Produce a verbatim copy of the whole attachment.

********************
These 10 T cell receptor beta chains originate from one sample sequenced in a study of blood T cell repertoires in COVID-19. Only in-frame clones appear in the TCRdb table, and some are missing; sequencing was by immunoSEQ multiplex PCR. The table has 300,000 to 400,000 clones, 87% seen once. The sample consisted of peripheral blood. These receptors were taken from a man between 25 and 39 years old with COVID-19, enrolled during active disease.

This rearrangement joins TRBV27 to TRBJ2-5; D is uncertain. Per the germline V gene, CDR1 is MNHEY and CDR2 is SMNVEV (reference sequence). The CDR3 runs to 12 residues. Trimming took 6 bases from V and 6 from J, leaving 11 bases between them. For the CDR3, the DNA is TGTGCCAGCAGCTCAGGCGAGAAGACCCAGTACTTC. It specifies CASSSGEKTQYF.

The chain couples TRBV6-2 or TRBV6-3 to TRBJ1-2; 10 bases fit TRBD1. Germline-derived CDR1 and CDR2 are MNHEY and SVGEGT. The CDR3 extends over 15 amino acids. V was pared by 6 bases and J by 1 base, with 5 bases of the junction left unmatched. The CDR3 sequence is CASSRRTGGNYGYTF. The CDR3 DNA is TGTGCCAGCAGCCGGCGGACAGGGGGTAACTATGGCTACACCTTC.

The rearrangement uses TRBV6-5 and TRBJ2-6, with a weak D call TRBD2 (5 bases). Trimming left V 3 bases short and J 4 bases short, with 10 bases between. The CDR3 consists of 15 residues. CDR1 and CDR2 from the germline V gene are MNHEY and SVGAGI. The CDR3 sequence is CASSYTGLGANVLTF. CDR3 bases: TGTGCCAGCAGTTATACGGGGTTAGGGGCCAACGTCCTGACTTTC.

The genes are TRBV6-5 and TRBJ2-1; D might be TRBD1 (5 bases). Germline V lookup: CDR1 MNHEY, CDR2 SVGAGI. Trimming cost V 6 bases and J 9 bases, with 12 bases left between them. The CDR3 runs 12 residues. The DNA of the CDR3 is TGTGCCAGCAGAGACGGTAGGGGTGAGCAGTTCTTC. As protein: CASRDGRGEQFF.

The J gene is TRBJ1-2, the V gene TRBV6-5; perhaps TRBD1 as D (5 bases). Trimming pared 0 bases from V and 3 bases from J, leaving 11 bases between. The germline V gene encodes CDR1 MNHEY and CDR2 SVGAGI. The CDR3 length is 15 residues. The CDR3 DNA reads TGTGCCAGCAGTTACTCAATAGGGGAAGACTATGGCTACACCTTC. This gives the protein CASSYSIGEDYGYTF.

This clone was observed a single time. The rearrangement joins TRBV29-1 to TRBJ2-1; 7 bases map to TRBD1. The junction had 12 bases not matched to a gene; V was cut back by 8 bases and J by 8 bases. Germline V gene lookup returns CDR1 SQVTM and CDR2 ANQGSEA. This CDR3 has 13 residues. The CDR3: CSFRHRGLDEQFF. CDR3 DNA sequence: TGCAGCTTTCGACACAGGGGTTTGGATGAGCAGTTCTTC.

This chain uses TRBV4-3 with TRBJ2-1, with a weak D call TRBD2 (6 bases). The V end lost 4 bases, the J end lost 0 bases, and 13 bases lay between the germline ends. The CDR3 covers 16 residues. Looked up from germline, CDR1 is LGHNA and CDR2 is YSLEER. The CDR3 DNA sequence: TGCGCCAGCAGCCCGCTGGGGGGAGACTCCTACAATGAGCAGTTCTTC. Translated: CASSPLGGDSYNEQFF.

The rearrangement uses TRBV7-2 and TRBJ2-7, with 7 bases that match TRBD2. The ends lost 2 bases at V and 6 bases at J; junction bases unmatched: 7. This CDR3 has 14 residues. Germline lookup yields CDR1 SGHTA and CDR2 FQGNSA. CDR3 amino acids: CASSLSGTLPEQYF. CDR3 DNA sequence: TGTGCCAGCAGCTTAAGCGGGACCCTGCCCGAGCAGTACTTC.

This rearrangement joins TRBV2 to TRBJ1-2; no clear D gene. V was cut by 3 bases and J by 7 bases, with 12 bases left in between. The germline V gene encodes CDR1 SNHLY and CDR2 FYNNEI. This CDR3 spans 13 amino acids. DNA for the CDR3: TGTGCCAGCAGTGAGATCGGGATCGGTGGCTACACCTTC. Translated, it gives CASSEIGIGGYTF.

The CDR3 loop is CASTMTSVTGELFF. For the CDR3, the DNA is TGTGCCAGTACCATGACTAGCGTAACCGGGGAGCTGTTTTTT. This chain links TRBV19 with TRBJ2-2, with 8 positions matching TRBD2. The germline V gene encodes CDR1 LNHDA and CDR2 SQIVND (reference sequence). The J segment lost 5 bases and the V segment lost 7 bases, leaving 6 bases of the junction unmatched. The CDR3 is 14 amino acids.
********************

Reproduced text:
These 10 T cell receptor beta chains originate from one sample sequenced in a study of blood T cell repertoires in COVID-19. Only in-frame clones appear in the TCRdb table, and some are missing; sequencing was by immunoSEQ multiplex PCR. The table has 300,000 to 400,000 clones, 87% seen once. The sample consisted of peripheral blood. These receptors were taken from a man between 25 and 39 years old with COVID-19, enrolled during active disease.

This rearrangement joins TRBV27 to TRBJ2-5; D is uncertain. Per the germline V gene, CDR1 is MNHEY and CDR2 is SMNVEV (reference sequence). The CDR3 runs to 12 residues. Trimming took 6 bases from V and 6 from J, leaving 11 bases between them. For the CDR3, the DNA is TGTGCCAGCAGCTCAGGCGAGAAGACCCAGTACTTC. It specifies CASSSGEKTQYF.

The chain couples TRBV6-2 or TRBV6-3 to TRBJ1-2; 10 bases fit TRBD1. Germline-derived CDR1 and CDR2 are MNHEY and SVGEGT. The CDR3 extends over 15 amino acids. V was pared by 6 bases and J by 1 base, with 5 bases of the junction left unmatched. The CDR3 sequence is CASSRRTGGNYGYTF. The CDR3 DNA is TGTGCCAGCAGCCGGCGGACAGGGGGTAACTATGGCTACACCTTC.

The rearrangement uses TRBV6-5 and TRBJ2-6, with a weak D call TRBD2 (5 bases). Trimming left V 3 bases short and J 4 bases short, with 10 bases between. The CDR3 consists of 15 residues. CDR1 and CDR2 from the germline V gene are MNHEY and SVGAGI. The CDR3 sequence is CASSYTGLGANVLTF. CDR3 bases: TGTGCCAGCAGTTATACGGGGTTAGGGGCCAACGTCCTGACTTTC.

The genes are TRBV6-5 and TRBJ2-1; D might be TRBD1 (5 bases). Germline V lookup: CDR1 MNHEY, CDR2 SVGAGI. Trimming cost V 6 bases and J 9 bases, with 12 bases left between them. The CDR3 runs 12 residues. The DNA of the CDR3 is TGTGCCAGCAGAGACGGTAGGGGTGAGCAGTTCTTC. As protein: CASRDGRGEQFF.

The J gene is TRBJ1-2, the V gene TRBV6-5; perhaps TRBD1 as D (5 bases). Trimming pared 0 bases from V and 3 bases from J, leaving 11 bases between. The germline V gene encodes CDR1 MNHEY and CDR2 SVGAGI. The CDR3 length is 15 residues. The CDR3 DNA reads TGTGCCAGCAGTTACTCAATAGGGGAAGACTATGGCTACACCTTC. This gives the protein CASSYSIGEDYGYTF.

This clone was observed a single time. The rearrangement joins TRBV29-1 to TRBJ2-1; 7 bases map to TRBD1. The junction had 12 bases not matched to a gene; V was cut back by 8 bases and J by 8 bases. Germline V gene lookup returns CDR1 SQVTM and CDR2 ANQGSEA. This CDR3 has 13 residues. The CDR3: CSFRHRGLDEQFF. CDR3 DNA sequence: TGCAGCTTTCGACACAGGGGTTTGGATGAGCAGTTCTTC.

This chain uses TRBV4-3 with TRBJ2-1, with a weak D call TRBD2 (6 bases). The V end lost 4 bases, the J end lost 0 bases, and 13 bases lay between the germline ends. The CDR3 covers 16 residues. Looked up from germline, CDR1 is LGHNA and CDR2 is YSLEER. The CDR3 DNA sequence: TGCGCCAGCAGCCCGCTGGGGGGAGACTCCTACAATGAGCAGTTCTTC. Translated: CASSPLGGDSYNEQFF.

The rearrangement uses TRBV7-2 and TRBJ2-7, with 7 bases that match TRBD2. The ends lost 2 bases at V and 6 bases at J; junction bases unmatched: 7. This CDR3 has 14 residues. Germline lookup yields CDR1 SGHTA and CDR2 FQGNSA. CDR3 amino acids: CASSLSGTLPEQYF. CDR3 DNA sequence: TGTGCCAGCAGCTTAAGCGGGACCCTGCCCGAGCAGTACTTC.

This rearrangement joins TRBV2 to TRBJ1-2; no clear D gene. V was cut by 3 bases and J by 7 bases, with 12 bases left in between. The germline V gene encodes CDR1 SNHLY and CDR2 FYNNEI. This CDR3 spans 13 amino acids. DNA for the CDR3: TGTGCCAGCAGTGAGATCGGGATCGGTGGCTACACCTTC. Translated, it gives CASSEIGIGGYTF.

The CDR3 loop is CASTMTSVTGELFF. For the CDR3, the DNA is TGTGCCAGTACCATGACTAGCGTAACCGGGGAGCTGTTTTTT. This chain links TRBV19 with TRBJ2-2, with 8 positions matching TRBD2. The germline V gene encodes CDR1 LNHDA and CDR2 SQIVND (reference sequence). The J segment lost 5 bases and the V segment lost 7 bases, leaving 6 bases of the junction unmatched. The CDR3 is 14 amino acids.